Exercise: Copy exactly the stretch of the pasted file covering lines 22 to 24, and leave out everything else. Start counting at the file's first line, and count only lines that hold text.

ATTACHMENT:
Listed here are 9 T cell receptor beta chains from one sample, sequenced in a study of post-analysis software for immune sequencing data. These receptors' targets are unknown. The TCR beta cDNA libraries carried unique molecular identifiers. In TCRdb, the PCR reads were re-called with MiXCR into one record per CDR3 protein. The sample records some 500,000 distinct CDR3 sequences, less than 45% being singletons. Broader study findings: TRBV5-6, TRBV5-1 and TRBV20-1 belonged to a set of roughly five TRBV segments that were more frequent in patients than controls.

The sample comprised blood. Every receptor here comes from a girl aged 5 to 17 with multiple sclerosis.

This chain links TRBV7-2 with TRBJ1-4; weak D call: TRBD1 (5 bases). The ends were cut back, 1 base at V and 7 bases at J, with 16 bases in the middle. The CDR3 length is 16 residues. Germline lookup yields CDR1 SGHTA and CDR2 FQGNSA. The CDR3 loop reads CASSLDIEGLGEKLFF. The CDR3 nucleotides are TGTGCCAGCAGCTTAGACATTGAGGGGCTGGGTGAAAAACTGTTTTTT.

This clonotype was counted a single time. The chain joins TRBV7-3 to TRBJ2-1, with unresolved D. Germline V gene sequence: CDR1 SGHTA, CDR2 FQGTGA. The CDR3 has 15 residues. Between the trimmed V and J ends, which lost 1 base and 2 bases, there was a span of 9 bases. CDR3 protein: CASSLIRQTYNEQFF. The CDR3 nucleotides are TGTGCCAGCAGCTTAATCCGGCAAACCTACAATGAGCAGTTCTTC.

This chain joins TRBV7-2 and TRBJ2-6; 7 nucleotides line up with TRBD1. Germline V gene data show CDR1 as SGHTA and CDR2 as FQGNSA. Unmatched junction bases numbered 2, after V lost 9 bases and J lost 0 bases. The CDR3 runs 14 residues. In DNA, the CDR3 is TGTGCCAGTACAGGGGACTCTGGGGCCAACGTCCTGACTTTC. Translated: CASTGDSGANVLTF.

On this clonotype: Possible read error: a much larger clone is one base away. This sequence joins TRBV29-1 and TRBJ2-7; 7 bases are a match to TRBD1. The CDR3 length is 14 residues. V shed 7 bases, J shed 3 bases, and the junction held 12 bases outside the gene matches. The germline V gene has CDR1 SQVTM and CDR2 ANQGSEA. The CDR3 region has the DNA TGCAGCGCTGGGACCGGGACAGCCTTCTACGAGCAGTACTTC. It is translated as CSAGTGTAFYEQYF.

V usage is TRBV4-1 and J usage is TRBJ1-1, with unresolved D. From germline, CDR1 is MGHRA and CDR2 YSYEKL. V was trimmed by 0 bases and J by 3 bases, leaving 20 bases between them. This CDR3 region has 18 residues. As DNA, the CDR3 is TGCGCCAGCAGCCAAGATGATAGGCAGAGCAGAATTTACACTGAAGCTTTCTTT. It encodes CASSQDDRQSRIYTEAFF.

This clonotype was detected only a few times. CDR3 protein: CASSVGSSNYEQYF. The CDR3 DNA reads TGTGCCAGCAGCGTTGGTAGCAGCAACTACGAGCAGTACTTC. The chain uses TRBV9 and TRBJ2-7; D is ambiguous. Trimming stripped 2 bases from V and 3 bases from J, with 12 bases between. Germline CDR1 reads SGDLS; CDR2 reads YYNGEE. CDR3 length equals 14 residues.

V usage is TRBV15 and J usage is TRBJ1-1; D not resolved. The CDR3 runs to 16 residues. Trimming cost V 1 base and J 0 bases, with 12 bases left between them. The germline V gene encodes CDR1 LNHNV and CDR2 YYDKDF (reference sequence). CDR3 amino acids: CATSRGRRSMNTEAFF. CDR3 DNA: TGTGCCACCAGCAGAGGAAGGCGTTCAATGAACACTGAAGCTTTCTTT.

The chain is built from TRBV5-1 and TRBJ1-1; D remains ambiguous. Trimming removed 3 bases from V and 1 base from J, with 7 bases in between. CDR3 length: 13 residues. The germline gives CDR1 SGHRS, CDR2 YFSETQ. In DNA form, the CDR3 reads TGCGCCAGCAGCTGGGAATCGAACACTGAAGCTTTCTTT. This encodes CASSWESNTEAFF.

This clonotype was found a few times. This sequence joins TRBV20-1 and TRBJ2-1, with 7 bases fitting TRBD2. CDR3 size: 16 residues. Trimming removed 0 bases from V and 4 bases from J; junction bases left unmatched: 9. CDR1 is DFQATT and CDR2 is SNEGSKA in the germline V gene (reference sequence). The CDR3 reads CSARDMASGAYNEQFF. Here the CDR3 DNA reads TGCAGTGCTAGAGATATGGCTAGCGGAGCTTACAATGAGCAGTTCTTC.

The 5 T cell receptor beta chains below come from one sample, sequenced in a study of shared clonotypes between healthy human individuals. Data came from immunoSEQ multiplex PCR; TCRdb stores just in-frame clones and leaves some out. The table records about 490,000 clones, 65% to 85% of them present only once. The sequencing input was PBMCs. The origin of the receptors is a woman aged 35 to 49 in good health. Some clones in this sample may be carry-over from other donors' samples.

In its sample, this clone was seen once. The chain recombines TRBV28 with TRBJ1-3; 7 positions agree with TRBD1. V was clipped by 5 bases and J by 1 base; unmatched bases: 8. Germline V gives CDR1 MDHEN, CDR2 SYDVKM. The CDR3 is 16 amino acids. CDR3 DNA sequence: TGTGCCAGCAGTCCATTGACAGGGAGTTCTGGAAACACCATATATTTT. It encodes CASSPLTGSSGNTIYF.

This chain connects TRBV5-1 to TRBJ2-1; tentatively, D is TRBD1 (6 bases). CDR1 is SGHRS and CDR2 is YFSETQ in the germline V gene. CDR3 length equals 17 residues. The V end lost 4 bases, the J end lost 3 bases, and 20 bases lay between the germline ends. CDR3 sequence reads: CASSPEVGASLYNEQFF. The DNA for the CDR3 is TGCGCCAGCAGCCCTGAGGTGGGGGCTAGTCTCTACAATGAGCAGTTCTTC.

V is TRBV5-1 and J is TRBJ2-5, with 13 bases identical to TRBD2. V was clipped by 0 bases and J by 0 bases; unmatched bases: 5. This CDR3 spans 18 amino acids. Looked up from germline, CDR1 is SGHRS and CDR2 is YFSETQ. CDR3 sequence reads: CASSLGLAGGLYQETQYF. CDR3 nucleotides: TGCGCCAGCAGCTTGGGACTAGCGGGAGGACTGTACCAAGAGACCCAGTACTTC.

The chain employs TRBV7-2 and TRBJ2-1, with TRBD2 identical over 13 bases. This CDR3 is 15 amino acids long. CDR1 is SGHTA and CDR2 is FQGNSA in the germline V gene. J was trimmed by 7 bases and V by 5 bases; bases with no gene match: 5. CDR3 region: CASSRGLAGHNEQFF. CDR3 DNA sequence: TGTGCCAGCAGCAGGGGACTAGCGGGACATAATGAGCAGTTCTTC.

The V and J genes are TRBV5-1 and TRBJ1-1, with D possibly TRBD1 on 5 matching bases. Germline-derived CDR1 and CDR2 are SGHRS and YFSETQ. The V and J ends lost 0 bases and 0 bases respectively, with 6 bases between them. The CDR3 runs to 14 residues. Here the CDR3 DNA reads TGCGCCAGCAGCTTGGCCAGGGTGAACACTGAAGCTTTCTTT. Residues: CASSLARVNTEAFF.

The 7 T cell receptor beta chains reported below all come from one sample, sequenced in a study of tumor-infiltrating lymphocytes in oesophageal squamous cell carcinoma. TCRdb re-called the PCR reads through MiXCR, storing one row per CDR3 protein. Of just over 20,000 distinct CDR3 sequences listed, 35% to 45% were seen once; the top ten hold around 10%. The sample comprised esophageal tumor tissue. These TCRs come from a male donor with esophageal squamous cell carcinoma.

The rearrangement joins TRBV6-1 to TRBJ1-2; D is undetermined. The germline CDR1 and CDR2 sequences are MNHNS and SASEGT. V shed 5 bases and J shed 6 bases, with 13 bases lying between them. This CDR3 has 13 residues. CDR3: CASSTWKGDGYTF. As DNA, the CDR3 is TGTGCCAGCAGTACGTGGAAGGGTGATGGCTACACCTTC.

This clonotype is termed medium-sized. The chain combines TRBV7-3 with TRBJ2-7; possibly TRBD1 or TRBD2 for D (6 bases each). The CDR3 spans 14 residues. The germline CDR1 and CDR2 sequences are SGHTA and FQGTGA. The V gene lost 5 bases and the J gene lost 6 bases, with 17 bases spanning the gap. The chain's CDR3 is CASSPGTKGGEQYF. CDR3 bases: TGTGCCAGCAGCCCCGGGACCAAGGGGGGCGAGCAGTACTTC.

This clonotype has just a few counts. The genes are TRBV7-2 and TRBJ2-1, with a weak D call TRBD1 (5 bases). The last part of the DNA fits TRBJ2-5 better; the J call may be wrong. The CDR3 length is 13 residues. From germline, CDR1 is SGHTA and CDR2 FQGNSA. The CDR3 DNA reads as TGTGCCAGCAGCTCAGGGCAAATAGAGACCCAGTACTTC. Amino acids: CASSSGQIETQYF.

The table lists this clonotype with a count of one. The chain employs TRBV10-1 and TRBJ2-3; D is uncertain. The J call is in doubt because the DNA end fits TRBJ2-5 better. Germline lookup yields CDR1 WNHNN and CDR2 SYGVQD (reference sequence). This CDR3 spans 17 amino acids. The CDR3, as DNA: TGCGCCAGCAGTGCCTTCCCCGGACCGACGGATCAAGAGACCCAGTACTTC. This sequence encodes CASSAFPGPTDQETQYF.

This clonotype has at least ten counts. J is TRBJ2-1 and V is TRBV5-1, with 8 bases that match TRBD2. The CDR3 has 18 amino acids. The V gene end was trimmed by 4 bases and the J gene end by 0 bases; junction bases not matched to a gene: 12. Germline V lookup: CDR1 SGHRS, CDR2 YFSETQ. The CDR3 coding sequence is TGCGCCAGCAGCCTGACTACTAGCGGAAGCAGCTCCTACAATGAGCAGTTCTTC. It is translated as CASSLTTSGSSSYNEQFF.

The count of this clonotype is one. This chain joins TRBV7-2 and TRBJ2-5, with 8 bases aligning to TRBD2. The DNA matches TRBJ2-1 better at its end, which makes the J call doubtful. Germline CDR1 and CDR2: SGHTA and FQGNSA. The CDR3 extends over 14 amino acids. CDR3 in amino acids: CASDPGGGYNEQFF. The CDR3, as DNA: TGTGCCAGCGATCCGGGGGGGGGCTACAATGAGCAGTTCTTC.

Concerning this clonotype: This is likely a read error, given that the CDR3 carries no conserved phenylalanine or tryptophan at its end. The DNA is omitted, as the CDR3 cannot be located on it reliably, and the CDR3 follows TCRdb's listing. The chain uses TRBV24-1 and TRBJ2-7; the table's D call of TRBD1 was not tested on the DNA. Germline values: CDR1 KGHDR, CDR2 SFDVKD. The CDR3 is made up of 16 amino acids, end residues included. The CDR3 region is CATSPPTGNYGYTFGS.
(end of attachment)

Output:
The table lists this clonotype with a count of one. The chain employs TRBV10-1 and TRBJ2-3; D is uncertain. The J call is in doubt because the DNA end fits TRBJ2-5 better. Germline lookup yields CDR1 WNHNN and CDR2 SYGVQD (reference sequence). This CDR3 spans 17 amino acids. The CDR3, as DNA: TGCGCCAGCAGTGCCTTCCCCGGACCGACGGATCAAGAGACCCAGTACTTC. This sequence encodes CASSAFPGPTDQETQYF.

This clonotype has at least ten counts. J is TRBJ2-1 and V is TRBV5-1, with 8 bases that match TRBD2. The CDR3 has 18 amino acids. The V gene end was trimmed by 4 bases and the J gene end by 0 bases; junction bases not matched to a gene: 12. Germline V lookup: CDR1 SGHRS, CDR2 YFSETQ. The CDR3 coding sequence is TGCGCCAGCAGCCTGACTACTAGCGGAAGCAGCTCCTACAATGAGCAGTTCTTC. It is translated as CASSLTTSGSSSYNEQFF.

The count of this clonotype is one. This chain joins TRBV7-2 and TRBJ2-5, with 8 bases aligning to TRBD2. The DNA matches TRBJ2-1 better at its end, which makes the J call doubtful. Germline CDR1 and CDR2: SGHTA and FQGNSA. The CDR3 extends over 14 amino acids. CDR3 in amino acids: CASDPGGGYNEQFF. The CDR3, as DNA: TGTGCCAGCGATCCGGGGGGGGGCTACAATGAGCAGTTCTTC.